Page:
The Mid-Autumn Festival rabbit story goes about that three immortals reincarnated themselves into three poor old people and begged food from a fox, a monkey and a rabbit (or maybe he was the Emperor of Heaven himself who wanted to test the animals’ virtues and came to Earth changing his appearance to that of an old man).
In any case, the fox and monkey both gave food to the immortals. However, the rabbit did not have any food. It then said to the immortals: “you can eat me” and jumped into the fire. The immortals were so moved by the rabbit and sent it to the moon to become an immortal jade rabbit. Ever since then, the Chinese jade rabbit stays in the Moon Palace to accompany Chang’e and compounds immortal medicine for those living in the heaven.

But there is also something else.
When you look at the moon on a clear night, you can see there is a shadow on it. Although it has been proven that the shadow is actually mountains that were generated by a meteor, a Chinese legend says that is the shadow of a huge tree on the moon.
As story goes Wu Gang, a man from Xihe of Han Dynasty (202 BC – 220 AD), was an ordinary person who wanted to become immortal but didn’t work very hard, and he never tried his best.
The Emperor of Heaven got angry with him because of his attitude and, in order to punish him, he planted a huge cherry bay tree (or a laurel tree, depending the version of the story you hear), which was 1,665 meters high, on the moon. He ordered Wu Gang to cut it down and, in case, he could become immortal.
This time, Wu Gang was very serious and worked hard on chopping down the tree.
But you know what? He could never finish his work because the cherry bay was healed every time that Wu Gang chopped it.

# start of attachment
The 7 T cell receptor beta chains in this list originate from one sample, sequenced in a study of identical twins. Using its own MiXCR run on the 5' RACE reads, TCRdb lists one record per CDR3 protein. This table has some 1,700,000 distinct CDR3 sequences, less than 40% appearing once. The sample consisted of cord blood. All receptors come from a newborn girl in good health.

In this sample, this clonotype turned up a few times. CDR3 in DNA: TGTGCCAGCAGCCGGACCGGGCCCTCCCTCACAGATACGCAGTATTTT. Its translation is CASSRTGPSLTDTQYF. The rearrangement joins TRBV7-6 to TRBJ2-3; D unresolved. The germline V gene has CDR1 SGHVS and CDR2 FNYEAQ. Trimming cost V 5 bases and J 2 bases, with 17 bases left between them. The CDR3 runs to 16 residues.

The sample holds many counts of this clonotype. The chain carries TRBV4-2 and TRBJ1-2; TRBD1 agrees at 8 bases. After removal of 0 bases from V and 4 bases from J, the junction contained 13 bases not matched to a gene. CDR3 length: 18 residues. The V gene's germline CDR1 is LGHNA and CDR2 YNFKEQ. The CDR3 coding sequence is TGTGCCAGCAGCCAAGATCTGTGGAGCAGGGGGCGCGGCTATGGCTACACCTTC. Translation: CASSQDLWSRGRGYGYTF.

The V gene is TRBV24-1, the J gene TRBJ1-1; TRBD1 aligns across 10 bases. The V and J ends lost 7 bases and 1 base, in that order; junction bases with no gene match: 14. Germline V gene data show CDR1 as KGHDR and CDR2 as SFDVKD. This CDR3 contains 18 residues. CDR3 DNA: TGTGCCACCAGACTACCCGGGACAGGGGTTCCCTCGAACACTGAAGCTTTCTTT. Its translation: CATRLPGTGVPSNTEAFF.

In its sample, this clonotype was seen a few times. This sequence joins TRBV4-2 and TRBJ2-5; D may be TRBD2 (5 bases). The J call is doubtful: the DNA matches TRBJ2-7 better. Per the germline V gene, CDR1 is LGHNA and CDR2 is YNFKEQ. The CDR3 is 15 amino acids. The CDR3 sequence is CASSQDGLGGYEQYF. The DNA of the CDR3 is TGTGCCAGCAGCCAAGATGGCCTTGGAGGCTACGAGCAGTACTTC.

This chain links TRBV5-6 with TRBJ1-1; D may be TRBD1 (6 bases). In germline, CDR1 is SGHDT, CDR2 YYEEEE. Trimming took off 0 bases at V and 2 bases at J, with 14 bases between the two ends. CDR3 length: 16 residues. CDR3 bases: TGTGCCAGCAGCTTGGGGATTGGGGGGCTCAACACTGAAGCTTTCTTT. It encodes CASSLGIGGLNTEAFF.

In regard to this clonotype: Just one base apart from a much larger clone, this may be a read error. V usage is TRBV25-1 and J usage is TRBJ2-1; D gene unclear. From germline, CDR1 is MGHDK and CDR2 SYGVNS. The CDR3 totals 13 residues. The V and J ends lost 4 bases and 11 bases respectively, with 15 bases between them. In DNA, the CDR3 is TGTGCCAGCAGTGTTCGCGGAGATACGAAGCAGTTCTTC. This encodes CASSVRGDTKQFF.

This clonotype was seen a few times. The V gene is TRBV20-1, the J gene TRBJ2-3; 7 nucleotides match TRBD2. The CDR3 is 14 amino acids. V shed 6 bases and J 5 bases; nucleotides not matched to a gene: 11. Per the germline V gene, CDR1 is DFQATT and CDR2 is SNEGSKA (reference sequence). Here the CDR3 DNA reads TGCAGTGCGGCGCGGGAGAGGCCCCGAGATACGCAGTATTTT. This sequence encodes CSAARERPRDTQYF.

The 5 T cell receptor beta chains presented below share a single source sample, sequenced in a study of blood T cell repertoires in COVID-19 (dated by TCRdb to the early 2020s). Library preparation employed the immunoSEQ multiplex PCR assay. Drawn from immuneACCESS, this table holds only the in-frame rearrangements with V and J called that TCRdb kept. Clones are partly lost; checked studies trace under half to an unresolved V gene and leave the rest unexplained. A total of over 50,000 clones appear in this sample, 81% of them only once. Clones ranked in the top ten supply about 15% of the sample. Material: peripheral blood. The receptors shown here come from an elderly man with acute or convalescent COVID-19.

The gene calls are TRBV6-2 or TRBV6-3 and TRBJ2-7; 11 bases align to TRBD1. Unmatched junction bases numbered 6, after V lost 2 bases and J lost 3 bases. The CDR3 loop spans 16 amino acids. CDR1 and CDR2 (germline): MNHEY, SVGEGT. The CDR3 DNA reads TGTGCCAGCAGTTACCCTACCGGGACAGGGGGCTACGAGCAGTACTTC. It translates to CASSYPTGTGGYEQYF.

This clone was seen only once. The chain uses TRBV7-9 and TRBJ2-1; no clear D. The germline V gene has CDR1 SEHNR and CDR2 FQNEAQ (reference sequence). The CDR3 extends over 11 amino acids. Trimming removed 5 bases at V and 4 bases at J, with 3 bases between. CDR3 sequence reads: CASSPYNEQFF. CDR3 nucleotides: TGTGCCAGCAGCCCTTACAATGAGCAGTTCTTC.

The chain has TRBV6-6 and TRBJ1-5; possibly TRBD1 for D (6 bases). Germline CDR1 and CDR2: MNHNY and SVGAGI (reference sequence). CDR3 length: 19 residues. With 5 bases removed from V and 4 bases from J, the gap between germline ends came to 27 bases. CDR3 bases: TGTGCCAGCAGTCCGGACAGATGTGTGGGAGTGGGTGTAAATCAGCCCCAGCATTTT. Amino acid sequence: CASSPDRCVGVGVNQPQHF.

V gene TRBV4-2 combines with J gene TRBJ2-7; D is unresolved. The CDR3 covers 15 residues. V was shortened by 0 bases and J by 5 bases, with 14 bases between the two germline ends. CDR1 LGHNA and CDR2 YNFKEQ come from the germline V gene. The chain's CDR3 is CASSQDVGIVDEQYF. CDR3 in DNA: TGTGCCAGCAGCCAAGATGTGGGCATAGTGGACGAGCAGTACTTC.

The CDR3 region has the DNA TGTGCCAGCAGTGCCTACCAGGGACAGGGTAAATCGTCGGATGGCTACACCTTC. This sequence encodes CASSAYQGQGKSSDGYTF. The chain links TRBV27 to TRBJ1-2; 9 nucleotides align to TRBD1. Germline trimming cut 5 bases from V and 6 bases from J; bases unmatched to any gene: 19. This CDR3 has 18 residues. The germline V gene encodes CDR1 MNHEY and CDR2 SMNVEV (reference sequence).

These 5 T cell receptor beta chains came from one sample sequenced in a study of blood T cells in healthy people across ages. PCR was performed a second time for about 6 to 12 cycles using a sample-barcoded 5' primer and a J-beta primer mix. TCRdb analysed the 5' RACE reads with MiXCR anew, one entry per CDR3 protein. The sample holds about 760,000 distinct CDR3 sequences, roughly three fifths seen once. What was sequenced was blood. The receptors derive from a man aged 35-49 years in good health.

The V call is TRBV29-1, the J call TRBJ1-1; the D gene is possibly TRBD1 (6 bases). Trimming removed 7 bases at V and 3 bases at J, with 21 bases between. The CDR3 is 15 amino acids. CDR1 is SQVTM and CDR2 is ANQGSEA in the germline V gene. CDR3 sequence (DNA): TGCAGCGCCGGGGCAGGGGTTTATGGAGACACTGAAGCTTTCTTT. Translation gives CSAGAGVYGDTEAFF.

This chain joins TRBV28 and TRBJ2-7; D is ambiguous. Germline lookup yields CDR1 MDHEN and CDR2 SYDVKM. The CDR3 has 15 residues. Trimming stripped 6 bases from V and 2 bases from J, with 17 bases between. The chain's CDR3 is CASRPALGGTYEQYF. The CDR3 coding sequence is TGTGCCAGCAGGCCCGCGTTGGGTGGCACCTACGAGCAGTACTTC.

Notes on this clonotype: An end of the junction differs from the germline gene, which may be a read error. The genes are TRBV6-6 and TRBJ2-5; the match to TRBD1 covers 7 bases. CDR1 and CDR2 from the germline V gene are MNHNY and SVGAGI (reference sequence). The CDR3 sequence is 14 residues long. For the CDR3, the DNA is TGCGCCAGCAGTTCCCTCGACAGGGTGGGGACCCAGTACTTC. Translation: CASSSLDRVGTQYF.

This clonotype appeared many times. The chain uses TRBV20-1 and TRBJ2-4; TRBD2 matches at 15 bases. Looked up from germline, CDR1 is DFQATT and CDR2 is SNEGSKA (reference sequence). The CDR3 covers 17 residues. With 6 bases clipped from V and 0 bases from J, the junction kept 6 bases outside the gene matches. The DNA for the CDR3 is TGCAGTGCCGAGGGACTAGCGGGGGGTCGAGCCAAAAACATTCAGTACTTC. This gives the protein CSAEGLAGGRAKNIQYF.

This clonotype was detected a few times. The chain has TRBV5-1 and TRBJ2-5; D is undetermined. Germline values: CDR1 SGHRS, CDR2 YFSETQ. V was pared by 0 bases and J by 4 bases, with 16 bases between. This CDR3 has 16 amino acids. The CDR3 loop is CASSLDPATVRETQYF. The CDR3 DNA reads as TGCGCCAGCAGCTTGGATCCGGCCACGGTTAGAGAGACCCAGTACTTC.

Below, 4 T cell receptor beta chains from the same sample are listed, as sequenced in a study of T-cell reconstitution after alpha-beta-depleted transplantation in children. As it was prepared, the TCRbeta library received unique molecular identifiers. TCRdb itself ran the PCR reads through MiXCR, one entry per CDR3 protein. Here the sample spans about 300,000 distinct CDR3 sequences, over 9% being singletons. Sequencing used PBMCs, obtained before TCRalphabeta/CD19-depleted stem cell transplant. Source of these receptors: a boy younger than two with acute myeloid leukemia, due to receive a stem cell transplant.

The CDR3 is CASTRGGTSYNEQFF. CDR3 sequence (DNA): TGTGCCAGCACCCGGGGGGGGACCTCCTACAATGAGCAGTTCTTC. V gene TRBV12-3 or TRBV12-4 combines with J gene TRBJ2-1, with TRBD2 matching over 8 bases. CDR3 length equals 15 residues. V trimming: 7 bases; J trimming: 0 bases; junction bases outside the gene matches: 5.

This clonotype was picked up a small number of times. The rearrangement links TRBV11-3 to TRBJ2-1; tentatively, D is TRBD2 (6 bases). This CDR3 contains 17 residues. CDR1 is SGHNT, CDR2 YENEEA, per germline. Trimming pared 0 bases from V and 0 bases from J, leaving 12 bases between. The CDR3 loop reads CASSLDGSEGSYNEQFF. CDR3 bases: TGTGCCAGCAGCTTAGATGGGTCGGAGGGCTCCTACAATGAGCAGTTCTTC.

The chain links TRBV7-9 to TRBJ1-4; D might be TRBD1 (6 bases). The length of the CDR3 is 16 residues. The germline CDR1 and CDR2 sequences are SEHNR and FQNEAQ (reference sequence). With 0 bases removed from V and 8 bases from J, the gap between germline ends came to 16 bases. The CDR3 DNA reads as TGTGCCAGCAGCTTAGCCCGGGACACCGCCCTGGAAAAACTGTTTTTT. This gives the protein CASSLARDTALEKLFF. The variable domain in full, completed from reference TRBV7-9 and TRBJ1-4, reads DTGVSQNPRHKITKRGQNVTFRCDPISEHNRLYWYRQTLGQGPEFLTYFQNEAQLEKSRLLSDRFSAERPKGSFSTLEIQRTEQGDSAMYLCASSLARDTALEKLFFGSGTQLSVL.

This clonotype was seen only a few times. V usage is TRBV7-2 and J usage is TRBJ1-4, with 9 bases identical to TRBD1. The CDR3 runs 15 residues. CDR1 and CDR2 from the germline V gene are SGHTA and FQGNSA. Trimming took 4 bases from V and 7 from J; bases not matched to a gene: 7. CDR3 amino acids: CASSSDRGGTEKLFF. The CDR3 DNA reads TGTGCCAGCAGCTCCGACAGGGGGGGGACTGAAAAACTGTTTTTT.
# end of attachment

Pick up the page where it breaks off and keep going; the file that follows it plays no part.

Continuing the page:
But he wouldn’t give up. He tried time and time again, and is still trying now. On clear nights, people can see an obvious shadow on the moon, made by the huge cherry tree.

Actually, when China was liberated in the 14th century, the celebration of the Mid-Autumn Festival also became associated with mooncakes, desserts that were rumored to have held secret messages that encouraged rebels to gather together during the Mid-Autumn Festival to join together in revolt against the government.
In details, in late Yuan Dynasty (1271 – 1368 AD), people in many parts of the country could not bear the cruel rule of the government and rose in revolt. Zhu Yuanzhang, founder of Ming Dynasty (1368 – 1644 AD), united the different resistance forces and wanted to organize an uprising.
However, due to the strict search by government, it was very difficult to pass messages. The counselor Liu Bowen later though out the great idea of hiding notes with “uprise on the night of Mid-Autumn Day” in moon cakes and had them sent to different resistance forces. The uprising turned to be very successful and Zhu was so happy that he awarded his subjects with moon cakes on the following Mid-Autumn Festival. Since then, eating moon cakes has been a custom on this festival.
Despite the details of the story vary, the tradition of sharing mooncakes during the festival continues still today.
Nowadays, mooncakes symbolise togetherness and harmony, and every year there’s an overwhelming variety of flavours to choose from these days.
The most traditional ones are made with a lotus seed paste with a salted egg yolk centre. Mooncakes are usually eaten in small wedges with families or friends during the night of Mid-Autumn, often served with tea or wine.

Known as water caltrops, and sometimes water chestnuts, “link kok” is a lesser-known customary food only harvested once a year, usually a few weeks before the festival.
They are probably one of the weirdest-looking nuts you’ll ever see, but they have white nutty flesh with a slight crunch that tastes like a mildly sweet combination of roasted chestnuts and potato.